A character in the movie “Sweet Home Alabama,” uses the lightning at a beach to transform sand into intricate and delicate glass sculptures. He attracts lightning by using lightning rods stuck into the sand. When lightning strikes, the bolt of extreme heat melts the sand and instantaneously forms a twisted, branching piece of clear, shining glass. While it is true that lightning can and does melt sand to form glass sculptures that resemble tree branches, the movie’s portrayal of how this happens is not accurate.
Although this phenomenon happens everywhere in the world where sand is present, it is rare and has never been triggered by a person on a beach with a lightning rod. This should not be attempted. Part of the reason for this is because lightning is unpredictable, and part is because it is extremely dangerous to go near a beach or other unsheltered place during a lightning storm. The glass formed by lightning striking sand is called a fulgurite, and it looks very different from the glass sculptures in “Sweet Home Alabama.”
TL;DR (Too Long; Didn't Read)
Lightning is unpredictable and extremely dangerous. If lightning strikes dry silica sand that is free of clay silt, the heat can cause the sand to melt instantaneously and fuse into a glass structure called a fulgurite. Fulgurites are usually 1 to 2 inches in diameter and 2 feet or more in length. Their exterior is a hard, crumbly, gray or brown texture, which is coated in partially melted grains of sand. The inside is a translucent, clear or whitish glass tube.
Scientists have completed several successful attempts to trigger lightning to create fulgurites, using methods that required rockets, buried electrical cables, months of work, and a great deal of collaboration. Other than this handful of successful trials, no humans have ever artificially triggered lightning to make fulgurites, especially individuals with lightning rods on beaches.
The Real Glass Sculptures
Lightning typically reaches 2,500 degrees Fahrenheit. Since fulgurites can be made with a source of heat that is 1,800 degrees, lightning more than suffices. They are most likely to be formed on mountain peaks where lightning often strikes. Fulgurites form out of loose, dry silica sand that does not have clay in it. This sand is commonly found on mountains and beaches.
Fulgurites are usually 1 to 2 inches in diameter and 2 feet or more in length. They resemble tree branches because of the pattern left by the lightning striking down into the sand. Their exterior is a hard, crumbly, gray or brown texture that people might mistake for tree bark and which is made of partially melted grains of sand. The inside is a translucent, clear or whitish glass tube that forms when the molten sand cools quickly and fuses.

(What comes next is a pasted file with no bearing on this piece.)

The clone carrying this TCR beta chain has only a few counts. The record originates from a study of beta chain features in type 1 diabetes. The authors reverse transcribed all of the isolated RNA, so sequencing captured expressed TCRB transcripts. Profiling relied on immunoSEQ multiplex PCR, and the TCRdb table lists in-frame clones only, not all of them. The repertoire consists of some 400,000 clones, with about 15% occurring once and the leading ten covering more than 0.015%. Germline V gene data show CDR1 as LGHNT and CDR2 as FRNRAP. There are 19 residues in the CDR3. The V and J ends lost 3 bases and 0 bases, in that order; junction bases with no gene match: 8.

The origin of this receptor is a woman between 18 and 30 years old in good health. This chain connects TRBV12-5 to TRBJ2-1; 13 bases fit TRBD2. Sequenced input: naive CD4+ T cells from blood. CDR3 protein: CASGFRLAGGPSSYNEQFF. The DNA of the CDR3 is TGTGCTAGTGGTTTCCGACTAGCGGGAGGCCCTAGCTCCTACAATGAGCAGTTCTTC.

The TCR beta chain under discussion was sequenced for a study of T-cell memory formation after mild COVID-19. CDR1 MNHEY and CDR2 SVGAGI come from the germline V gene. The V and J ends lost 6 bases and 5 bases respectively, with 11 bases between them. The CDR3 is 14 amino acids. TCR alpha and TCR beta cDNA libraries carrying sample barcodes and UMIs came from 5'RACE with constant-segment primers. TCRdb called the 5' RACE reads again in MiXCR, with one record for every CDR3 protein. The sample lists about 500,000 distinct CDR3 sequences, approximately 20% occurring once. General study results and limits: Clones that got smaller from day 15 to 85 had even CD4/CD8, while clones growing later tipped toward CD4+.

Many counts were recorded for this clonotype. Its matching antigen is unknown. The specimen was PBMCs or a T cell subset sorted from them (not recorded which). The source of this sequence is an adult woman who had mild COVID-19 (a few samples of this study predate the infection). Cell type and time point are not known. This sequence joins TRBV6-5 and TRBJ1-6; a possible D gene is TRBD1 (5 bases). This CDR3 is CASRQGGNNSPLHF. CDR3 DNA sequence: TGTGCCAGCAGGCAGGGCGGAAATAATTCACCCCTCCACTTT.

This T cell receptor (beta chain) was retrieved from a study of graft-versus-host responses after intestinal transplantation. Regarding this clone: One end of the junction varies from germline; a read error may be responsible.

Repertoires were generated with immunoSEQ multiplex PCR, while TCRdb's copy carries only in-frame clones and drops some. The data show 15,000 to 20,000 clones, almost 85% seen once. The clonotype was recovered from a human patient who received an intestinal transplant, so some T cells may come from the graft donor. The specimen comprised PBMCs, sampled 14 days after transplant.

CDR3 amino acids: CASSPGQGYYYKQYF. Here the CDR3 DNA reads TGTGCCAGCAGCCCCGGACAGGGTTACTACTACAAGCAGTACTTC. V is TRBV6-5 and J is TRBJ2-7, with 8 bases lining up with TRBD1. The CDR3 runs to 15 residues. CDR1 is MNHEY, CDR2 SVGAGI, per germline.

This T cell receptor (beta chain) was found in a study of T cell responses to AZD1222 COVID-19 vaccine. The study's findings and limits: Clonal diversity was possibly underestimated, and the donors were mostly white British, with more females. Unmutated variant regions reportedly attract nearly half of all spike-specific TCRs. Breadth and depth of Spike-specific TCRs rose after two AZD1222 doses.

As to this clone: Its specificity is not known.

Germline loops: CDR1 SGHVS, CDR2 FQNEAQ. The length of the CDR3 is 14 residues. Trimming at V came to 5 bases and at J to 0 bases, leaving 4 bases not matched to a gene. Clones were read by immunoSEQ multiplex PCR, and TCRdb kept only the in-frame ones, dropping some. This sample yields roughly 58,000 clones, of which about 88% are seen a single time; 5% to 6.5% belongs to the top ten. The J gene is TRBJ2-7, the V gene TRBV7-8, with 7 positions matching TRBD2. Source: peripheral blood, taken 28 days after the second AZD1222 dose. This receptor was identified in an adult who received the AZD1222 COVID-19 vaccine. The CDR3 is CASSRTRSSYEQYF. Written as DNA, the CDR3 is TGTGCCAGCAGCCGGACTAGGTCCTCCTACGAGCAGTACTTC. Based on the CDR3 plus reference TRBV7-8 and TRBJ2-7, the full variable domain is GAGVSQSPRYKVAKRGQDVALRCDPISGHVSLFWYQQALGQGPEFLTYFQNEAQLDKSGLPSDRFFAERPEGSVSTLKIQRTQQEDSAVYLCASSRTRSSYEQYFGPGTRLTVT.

Scientists Can Make Fulgurites
Although there is no record of any person successfully making fulgurites by triggering lightning strikes into sand with a lightning rod, there have been some attempts by scientific teams. The first successful trial was completed in 1993 by three separate scientific groups working together. They cleared a field in Florida, buried three cables 1 meter under the ground, and then triggered the lightning using rockets. Over the course of three months, they triggered 20 lightning strikes. After a year, they dug up the cables and discovered fulgurites attached to them. Since then, scientists have successfully completed other trials to trigger lightning to collect data and create fulgurites, but widespread teamwork has always been involved, along with highly advanced technology, expensive materials and extended periods of time.
The Danger of Lightning and Beaches
Lightning can fuse sand into glass because it is extremely hot. This same heat can easily kill a human instantly. The charge from a lightning strike can also cause severe injuries including cognitive, neurological, cardiac and musculoskeletal problems, as well as psychological trauma if the victim survives. During a lightning storm or thunderstorm, the only safe place to be is inside a building and away from windows and doorways, plumbing fixtures, electrical fixtures and power outlets. If you can hear thunder, the storm is close enough that you could be struck by lightning at any moment.
A beach is one of the most dangerous places to be during a storm. Lightning is drawn to water, although it typically strikes dry land nearby. Lightning strikes can happen at beaches without thunderstorm conditions, so lifeguards and the Coast Guard are always in communication with the weather service to evacuate beaches at the first sign of nearby lightning. If you are caught at a beach or anywhere else unprotected during lightning or a thunderstorm, squat on the ground as low as you can but with only the soles of your feet touching the ground.
- Utah Geological Survey: What Are Fulgurites and Where Can They Be Found?
- University of South Florida Institute for Research In Art: Production of Fulgurites in the Earth Using Triggered Lightning
- National Weather Service: Severe Weather Safety Guide: Lightning
- Ocean City, Maryland: A Lifeguard’s Beach Safety Tips